Axing of Training Incentive Allowance unfair move

Published: Mon 22 Jun 2009 09:30 AM
Alliance Party says axing of Training Incentive Allowance unfair move
Alliance Party Media Release FOR IMMEDIATE RELEASE Friday 19 June 2009
The Alliance Party has condemned the National Government's complete withdrawal of Training Incentive Allowance (TIA) coverage for undergraduate tertiary students who are on the Domestic Purposes Benefit (DPB), Widow's Benefit and Emergency Maintenance Allowance.
Alliance Disabilities Spokesperson Chris Ford, who has been a TIA recipient in the past, says that this is an assault on the right of vulnerable groups such as low-income women and disabled people to access undergraduate tertiary education in a user-pays environment.
"The TIA has acted as an important stepping stone in helping disabled people like me and thousands of other vulnerable New Zealanders, in particular women, to gain qualifications and jobs."
The previous National Government scaled back TIA access to cover undergraduate courses only and now its successor has served to further restrict eligibility to only those undertaking secondary school level studies, he says.
Mr Ford says that Paula Bennett, in her roles as Minister for Social Development, Disability Issues and Youth Development, respectively, should take responsibility for this decision and acknowledge that she had access to the TIA when she was at university herself.
"Ms Bennett should realise that she had the right to take up the TIA and probably did so, but now she is denying this supplementary assistance to others who are in the situation she was once in as a single parent wanting to provide a better life for herself and her daughter. Many women, disabled people and those living on emergency assistance will now not get the chance to do what Ms Bennett did," he says.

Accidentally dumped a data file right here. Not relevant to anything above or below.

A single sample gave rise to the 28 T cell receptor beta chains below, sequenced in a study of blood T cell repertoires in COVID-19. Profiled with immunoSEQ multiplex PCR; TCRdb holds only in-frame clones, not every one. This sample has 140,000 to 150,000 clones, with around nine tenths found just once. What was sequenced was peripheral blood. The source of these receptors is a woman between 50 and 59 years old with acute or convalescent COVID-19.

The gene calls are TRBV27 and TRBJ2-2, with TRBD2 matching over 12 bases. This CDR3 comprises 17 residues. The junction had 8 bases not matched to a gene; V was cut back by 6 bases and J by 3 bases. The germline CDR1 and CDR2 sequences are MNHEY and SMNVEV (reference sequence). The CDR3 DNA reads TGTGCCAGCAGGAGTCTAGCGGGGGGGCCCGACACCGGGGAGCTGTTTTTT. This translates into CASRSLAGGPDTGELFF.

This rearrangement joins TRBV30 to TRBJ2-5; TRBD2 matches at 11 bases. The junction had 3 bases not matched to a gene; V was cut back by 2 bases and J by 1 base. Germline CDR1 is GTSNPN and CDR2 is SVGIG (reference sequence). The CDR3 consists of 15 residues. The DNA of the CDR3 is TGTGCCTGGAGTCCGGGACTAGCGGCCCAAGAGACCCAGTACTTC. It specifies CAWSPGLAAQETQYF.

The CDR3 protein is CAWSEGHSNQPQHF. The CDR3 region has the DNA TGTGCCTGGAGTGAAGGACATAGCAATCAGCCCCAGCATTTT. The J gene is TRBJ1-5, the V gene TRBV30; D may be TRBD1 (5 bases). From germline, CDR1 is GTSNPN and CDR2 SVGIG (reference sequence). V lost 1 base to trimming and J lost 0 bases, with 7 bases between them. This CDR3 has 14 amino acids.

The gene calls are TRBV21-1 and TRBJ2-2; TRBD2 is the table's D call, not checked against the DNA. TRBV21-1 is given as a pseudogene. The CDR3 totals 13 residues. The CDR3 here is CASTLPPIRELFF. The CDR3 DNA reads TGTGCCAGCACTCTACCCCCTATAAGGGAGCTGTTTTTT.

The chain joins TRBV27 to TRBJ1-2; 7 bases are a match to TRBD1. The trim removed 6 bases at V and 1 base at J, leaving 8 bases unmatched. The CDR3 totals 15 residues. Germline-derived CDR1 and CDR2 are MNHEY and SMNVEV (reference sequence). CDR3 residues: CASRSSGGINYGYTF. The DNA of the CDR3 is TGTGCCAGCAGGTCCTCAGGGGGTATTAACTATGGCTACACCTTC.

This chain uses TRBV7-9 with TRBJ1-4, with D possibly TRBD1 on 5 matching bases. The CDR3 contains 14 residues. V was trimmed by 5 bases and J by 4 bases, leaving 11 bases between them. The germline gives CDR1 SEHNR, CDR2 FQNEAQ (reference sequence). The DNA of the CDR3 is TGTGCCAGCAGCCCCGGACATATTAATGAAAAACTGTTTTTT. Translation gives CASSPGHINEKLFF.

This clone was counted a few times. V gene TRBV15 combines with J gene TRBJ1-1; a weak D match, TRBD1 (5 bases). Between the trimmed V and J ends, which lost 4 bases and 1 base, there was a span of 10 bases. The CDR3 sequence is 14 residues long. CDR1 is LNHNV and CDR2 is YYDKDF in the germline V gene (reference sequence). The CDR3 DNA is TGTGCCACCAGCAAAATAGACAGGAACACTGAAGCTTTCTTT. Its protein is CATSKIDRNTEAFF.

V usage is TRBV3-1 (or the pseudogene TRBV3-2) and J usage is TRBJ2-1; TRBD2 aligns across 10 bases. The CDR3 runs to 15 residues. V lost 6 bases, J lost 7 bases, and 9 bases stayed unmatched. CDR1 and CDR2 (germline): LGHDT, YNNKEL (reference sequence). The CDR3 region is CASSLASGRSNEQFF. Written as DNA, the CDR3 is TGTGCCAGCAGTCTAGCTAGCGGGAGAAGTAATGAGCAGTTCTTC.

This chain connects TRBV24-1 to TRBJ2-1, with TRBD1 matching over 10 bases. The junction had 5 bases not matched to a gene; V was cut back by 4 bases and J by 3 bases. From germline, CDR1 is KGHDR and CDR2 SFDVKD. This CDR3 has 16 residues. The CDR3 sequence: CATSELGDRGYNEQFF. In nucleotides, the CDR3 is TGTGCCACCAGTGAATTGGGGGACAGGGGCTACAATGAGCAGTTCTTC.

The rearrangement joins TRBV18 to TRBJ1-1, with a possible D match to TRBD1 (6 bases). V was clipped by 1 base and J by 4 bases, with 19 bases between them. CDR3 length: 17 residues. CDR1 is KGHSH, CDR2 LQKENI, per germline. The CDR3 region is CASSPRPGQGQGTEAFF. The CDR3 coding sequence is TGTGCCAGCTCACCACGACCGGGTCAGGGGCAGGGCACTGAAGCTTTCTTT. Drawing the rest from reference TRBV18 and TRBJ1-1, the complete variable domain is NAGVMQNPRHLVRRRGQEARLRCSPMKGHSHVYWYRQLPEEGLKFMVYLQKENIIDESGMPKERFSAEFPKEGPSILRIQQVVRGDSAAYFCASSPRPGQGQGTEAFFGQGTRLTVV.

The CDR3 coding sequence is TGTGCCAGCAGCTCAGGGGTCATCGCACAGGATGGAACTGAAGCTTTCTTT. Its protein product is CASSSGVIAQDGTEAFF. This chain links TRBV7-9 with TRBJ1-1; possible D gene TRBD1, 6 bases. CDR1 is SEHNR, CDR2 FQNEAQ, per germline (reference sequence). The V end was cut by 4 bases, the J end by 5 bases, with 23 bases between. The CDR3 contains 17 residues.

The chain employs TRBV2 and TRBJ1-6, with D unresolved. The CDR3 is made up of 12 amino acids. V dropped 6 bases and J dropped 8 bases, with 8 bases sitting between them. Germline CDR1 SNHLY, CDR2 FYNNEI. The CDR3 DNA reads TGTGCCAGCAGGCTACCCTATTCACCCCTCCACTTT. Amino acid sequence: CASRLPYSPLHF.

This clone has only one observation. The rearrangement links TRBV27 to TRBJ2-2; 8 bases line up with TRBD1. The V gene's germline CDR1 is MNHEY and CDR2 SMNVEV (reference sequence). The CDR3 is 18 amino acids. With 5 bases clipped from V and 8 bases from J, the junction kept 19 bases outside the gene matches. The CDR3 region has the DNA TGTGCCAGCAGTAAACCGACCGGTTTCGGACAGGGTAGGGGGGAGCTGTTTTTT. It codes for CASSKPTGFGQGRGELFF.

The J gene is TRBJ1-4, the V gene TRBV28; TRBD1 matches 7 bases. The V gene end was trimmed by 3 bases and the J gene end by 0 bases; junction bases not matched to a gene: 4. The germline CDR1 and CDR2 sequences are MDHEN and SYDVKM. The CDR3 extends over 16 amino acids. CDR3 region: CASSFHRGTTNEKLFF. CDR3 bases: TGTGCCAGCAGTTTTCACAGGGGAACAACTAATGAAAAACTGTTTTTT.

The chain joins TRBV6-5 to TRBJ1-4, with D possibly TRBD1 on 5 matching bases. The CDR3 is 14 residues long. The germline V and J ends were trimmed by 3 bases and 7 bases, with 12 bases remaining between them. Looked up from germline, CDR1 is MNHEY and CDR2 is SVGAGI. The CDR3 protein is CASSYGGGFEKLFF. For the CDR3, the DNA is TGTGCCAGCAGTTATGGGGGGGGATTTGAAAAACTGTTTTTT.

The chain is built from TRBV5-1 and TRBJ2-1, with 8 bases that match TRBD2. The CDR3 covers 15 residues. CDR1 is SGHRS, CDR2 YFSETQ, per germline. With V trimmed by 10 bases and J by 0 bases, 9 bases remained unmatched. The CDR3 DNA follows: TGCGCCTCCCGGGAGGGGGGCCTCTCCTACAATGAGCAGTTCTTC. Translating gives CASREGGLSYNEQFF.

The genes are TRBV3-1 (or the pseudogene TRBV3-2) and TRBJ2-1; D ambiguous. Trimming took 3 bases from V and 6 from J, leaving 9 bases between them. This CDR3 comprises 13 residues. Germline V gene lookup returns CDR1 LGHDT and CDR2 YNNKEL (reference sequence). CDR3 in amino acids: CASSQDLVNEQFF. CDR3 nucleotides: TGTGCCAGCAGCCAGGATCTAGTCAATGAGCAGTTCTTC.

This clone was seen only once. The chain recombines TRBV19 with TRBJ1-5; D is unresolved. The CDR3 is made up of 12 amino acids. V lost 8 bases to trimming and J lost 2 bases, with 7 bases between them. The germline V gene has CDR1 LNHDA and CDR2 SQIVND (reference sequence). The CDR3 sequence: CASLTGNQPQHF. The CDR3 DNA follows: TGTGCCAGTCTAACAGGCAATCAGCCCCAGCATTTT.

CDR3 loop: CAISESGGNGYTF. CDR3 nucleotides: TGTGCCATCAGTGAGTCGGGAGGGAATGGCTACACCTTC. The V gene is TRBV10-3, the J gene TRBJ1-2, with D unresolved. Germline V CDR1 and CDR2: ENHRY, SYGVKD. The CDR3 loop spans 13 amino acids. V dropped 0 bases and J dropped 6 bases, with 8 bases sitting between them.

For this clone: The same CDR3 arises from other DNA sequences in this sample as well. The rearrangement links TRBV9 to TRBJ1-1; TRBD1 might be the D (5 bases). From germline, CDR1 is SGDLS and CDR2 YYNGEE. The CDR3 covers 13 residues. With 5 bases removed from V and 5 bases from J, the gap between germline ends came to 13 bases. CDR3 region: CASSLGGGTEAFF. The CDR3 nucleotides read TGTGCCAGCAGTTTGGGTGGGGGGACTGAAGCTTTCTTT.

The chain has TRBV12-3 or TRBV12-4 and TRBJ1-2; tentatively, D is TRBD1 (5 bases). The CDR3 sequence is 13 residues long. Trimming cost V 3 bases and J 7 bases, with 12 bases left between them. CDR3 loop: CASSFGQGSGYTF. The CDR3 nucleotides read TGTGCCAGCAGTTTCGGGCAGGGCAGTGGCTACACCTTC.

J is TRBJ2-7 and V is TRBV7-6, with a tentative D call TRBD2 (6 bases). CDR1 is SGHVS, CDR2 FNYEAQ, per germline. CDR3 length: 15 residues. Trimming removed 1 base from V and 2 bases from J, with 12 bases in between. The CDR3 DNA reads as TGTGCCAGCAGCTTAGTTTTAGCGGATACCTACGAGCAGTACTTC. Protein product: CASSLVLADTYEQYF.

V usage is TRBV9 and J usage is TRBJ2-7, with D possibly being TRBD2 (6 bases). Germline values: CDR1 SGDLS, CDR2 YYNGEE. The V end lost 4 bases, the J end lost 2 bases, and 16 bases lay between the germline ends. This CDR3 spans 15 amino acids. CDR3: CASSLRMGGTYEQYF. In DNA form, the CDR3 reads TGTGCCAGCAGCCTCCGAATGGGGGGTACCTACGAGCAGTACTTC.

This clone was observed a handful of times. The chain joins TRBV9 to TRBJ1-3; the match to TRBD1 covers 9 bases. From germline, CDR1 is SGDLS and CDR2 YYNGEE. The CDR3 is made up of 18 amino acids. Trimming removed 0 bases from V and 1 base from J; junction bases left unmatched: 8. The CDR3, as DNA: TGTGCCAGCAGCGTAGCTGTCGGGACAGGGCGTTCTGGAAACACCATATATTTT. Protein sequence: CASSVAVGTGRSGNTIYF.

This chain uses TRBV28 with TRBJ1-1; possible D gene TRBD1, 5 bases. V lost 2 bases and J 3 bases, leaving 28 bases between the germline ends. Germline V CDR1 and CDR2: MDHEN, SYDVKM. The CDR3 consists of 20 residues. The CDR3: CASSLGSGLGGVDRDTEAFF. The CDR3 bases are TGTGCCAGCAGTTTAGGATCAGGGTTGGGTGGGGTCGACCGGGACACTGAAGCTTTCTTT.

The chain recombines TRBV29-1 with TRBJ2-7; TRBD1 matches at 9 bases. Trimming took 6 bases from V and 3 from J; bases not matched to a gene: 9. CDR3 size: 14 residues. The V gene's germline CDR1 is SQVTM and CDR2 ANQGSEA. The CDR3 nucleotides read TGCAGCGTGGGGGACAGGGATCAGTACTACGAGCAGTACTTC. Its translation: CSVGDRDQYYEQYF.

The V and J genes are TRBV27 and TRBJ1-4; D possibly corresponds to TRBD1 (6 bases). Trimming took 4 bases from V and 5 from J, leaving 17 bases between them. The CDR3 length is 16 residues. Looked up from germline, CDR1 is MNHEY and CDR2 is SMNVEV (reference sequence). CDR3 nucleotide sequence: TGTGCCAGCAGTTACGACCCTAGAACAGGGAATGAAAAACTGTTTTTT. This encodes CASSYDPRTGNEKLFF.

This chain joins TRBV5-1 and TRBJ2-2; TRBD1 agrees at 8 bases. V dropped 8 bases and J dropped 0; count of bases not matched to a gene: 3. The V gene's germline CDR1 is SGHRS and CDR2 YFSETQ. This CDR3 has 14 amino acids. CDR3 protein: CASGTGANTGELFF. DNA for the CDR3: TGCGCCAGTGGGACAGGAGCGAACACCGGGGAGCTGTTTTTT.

Mr Ford himself was granted a TIA to attend the University of Otago as an undergraduate student in the 1990s and was appreciative of the assistance granted, especially at a time when both National and Labour Governments of the time were imposing user pays on the tertiary system.
"I can say personally that I positively benefitted from that scheme and have probably repaid the assistance given in terms of taxes paid through running my own business and being employed in various roles. My student loan would have been a great deal higher too had it not been for the TIA and with the interest free repayment policy, I was able to make headway on it while working. For a disabled person like me and for thousands of others who live with disability and undertake tertiary study, the TIA has been a lifeline to help cover study related costs and fees," says Mr Ford.
However, Mr Ford believes that all New Zealanders should have the right to access a universally free tertiary education system.
The Alliance Party says free education can be paid for out of progressive taxation where all people, regardless of socioeconomic background or status can engage in learning that benefits both themselves and society as a whole.
If such a system were in place with no fees, loans and a student allowance set at the level of the Unemployment Benefit as well as benefits set at liveable rates, then the TIA and other supplementary assistance would not be needed and all would benefit.

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